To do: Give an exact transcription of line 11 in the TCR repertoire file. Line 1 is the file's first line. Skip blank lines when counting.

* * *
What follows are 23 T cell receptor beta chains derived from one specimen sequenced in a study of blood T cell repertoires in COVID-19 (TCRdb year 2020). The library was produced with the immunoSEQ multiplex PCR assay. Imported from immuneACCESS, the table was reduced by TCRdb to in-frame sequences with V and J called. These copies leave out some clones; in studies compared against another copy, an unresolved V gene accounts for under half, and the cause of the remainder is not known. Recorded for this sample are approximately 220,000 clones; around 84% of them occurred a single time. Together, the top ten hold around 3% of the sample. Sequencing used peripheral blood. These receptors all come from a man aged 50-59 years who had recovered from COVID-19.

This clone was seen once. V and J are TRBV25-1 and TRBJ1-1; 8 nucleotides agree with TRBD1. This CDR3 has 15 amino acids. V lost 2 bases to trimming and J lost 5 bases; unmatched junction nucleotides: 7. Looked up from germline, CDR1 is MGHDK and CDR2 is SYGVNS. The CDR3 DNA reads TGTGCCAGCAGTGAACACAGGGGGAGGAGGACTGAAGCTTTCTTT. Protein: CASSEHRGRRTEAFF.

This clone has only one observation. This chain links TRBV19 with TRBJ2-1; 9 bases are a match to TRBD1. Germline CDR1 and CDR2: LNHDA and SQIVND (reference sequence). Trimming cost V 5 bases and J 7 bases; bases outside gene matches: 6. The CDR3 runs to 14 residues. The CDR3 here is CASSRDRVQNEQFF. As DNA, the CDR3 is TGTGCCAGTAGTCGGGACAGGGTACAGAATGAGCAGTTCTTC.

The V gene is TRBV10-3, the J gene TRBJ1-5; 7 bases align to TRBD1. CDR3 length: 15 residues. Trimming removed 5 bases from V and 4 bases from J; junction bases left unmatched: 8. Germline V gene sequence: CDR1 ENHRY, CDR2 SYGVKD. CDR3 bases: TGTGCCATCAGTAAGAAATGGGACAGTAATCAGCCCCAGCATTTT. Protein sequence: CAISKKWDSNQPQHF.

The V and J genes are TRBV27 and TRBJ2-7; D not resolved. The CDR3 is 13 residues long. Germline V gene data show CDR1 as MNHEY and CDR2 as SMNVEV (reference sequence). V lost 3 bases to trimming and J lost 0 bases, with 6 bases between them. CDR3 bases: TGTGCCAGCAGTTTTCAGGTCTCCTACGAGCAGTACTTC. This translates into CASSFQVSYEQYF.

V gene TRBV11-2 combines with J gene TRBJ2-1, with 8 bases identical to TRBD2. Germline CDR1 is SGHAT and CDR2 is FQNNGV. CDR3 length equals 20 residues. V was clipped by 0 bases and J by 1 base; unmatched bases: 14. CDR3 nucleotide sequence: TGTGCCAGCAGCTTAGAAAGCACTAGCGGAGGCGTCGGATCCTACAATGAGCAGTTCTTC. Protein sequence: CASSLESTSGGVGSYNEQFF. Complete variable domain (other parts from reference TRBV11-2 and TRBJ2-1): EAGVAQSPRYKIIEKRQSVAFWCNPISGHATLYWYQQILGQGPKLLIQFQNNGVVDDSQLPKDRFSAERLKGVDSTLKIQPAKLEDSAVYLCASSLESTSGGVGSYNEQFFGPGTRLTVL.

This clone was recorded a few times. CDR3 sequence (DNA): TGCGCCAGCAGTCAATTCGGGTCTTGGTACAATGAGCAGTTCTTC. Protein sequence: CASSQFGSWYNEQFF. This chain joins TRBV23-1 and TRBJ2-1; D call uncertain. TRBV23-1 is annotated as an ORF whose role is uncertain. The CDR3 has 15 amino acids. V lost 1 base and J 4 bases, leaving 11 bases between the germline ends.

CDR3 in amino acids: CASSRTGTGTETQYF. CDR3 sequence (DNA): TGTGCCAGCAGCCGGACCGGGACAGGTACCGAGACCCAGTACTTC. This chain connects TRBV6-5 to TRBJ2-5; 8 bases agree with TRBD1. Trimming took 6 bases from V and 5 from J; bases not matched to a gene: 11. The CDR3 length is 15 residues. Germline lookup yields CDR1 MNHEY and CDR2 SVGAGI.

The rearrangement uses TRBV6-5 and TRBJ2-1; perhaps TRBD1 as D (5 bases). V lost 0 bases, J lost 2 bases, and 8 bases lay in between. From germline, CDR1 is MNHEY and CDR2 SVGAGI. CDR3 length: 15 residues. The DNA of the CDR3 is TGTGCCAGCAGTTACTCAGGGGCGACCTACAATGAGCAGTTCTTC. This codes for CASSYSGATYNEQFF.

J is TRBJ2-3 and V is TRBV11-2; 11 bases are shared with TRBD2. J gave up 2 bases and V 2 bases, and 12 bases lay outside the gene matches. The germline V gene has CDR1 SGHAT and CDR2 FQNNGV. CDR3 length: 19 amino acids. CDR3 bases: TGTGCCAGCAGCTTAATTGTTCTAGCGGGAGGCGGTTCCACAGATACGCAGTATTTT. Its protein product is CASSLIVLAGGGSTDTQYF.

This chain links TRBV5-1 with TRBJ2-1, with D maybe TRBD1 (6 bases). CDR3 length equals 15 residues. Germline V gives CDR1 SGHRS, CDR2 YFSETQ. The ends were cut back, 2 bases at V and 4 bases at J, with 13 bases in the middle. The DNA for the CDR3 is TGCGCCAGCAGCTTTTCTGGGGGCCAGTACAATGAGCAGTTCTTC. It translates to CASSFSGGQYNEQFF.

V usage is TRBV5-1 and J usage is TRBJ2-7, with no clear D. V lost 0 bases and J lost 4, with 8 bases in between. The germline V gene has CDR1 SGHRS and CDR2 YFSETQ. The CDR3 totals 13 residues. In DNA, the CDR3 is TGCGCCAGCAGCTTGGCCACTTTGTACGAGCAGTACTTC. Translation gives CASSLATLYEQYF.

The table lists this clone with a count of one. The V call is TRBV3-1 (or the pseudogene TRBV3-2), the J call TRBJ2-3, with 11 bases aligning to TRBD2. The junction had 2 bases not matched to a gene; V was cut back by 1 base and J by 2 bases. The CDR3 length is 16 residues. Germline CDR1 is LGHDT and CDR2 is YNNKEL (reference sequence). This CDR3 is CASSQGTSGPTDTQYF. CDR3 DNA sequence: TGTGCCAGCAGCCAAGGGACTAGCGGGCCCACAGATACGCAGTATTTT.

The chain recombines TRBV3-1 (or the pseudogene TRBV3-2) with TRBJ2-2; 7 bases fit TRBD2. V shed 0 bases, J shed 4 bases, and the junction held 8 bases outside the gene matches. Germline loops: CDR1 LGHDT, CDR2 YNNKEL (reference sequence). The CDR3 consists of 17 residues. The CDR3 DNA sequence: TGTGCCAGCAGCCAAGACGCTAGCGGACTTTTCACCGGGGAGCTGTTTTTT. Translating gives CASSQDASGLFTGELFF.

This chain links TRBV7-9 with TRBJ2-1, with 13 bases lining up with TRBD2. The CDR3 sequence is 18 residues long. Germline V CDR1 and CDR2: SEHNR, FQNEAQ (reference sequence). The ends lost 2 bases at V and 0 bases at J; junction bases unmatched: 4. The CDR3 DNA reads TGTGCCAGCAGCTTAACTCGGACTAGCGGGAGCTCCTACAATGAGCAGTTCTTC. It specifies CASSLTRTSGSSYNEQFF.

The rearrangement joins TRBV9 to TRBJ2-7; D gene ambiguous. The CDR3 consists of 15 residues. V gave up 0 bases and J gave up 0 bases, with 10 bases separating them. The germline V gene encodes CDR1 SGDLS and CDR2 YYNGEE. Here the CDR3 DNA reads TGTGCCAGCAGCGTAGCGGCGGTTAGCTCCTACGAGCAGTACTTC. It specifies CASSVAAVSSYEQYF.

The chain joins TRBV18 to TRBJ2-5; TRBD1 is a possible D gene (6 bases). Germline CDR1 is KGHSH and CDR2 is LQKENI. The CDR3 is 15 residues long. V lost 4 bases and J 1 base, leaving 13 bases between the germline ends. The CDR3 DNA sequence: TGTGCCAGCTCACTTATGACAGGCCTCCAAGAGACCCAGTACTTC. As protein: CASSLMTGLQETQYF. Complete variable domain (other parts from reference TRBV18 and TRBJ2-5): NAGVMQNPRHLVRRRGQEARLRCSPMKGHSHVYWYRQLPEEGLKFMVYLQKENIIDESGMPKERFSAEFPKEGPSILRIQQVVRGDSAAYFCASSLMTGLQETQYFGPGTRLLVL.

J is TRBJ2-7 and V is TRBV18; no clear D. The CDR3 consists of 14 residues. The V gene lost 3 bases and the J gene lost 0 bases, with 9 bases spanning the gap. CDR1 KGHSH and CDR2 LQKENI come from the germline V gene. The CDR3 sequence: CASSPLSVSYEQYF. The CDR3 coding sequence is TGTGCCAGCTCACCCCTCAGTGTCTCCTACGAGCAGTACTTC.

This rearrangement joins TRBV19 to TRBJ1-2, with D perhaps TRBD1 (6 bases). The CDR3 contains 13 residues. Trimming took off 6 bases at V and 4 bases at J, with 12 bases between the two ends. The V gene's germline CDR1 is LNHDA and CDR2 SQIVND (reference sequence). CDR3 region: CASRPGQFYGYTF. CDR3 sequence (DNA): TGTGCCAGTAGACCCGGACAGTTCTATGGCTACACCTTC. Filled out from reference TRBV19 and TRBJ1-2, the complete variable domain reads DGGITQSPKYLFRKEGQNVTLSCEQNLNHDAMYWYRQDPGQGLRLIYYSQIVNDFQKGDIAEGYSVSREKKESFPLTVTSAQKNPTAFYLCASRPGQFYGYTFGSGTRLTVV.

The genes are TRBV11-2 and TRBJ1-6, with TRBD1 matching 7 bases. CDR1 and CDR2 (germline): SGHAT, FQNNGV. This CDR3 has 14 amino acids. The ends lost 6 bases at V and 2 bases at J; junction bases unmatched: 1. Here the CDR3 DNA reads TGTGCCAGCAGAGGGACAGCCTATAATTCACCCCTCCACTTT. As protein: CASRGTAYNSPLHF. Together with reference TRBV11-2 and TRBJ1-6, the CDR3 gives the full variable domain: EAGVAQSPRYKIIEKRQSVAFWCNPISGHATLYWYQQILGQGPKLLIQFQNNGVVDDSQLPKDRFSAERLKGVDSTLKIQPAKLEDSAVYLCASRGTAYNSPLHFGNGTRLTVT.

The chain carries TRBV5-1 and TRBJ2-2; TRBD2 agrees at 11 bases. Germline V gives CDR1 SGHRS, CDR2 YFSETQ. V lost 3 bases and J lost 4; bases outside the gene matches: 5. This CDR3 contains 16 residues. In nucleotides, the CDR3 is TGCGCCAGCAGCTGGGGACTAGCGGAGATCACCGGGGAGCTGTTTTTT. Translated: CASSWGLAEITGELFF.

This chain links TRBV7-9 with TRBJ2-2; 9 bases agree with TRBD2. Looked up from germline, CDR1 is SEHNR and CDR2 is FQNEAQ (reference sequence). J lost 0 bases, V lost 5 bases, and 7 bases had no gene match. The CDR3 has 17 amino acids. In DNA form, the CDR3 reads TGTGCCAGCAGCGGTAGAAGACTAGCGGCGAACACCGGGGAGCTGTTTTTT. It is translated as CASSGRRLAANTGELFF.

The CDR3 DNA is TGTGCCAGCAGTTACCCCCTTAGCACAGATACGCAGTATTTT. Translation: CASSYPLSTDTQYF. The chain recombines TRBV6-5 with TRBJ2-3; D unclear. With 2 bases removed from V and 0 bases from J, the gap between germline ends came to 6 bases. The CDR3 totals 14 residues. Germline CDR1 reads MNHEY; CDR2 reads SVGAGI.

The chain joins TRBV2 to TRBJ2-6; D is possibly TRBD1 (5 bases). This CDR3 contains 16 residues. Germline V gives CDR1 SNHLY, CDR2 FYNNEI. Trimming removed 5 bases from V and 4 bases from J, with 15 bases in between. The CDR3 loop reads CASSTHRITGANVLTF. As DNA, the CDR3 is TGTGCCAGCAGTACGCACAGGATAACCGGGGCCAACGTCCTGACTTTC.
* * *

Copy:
This chain links TRBV5-1 with TRBJ2-1, with D maybe TRBD1 (6 bases). CDR3 length equals 15 residues. Germline V gives CDR1 SGHRS, CDR2 YFSETQ. The ends were cut back, 2 bases at V and 4 bases at J, with 13 bases in the middle. The DNA for the CDR3 is TGCGCCAGCAGCTTTTCTGGGGGCCAGTACAATGAGCAGTTCTTC. It translates to CASSFSGGQYNEQFF.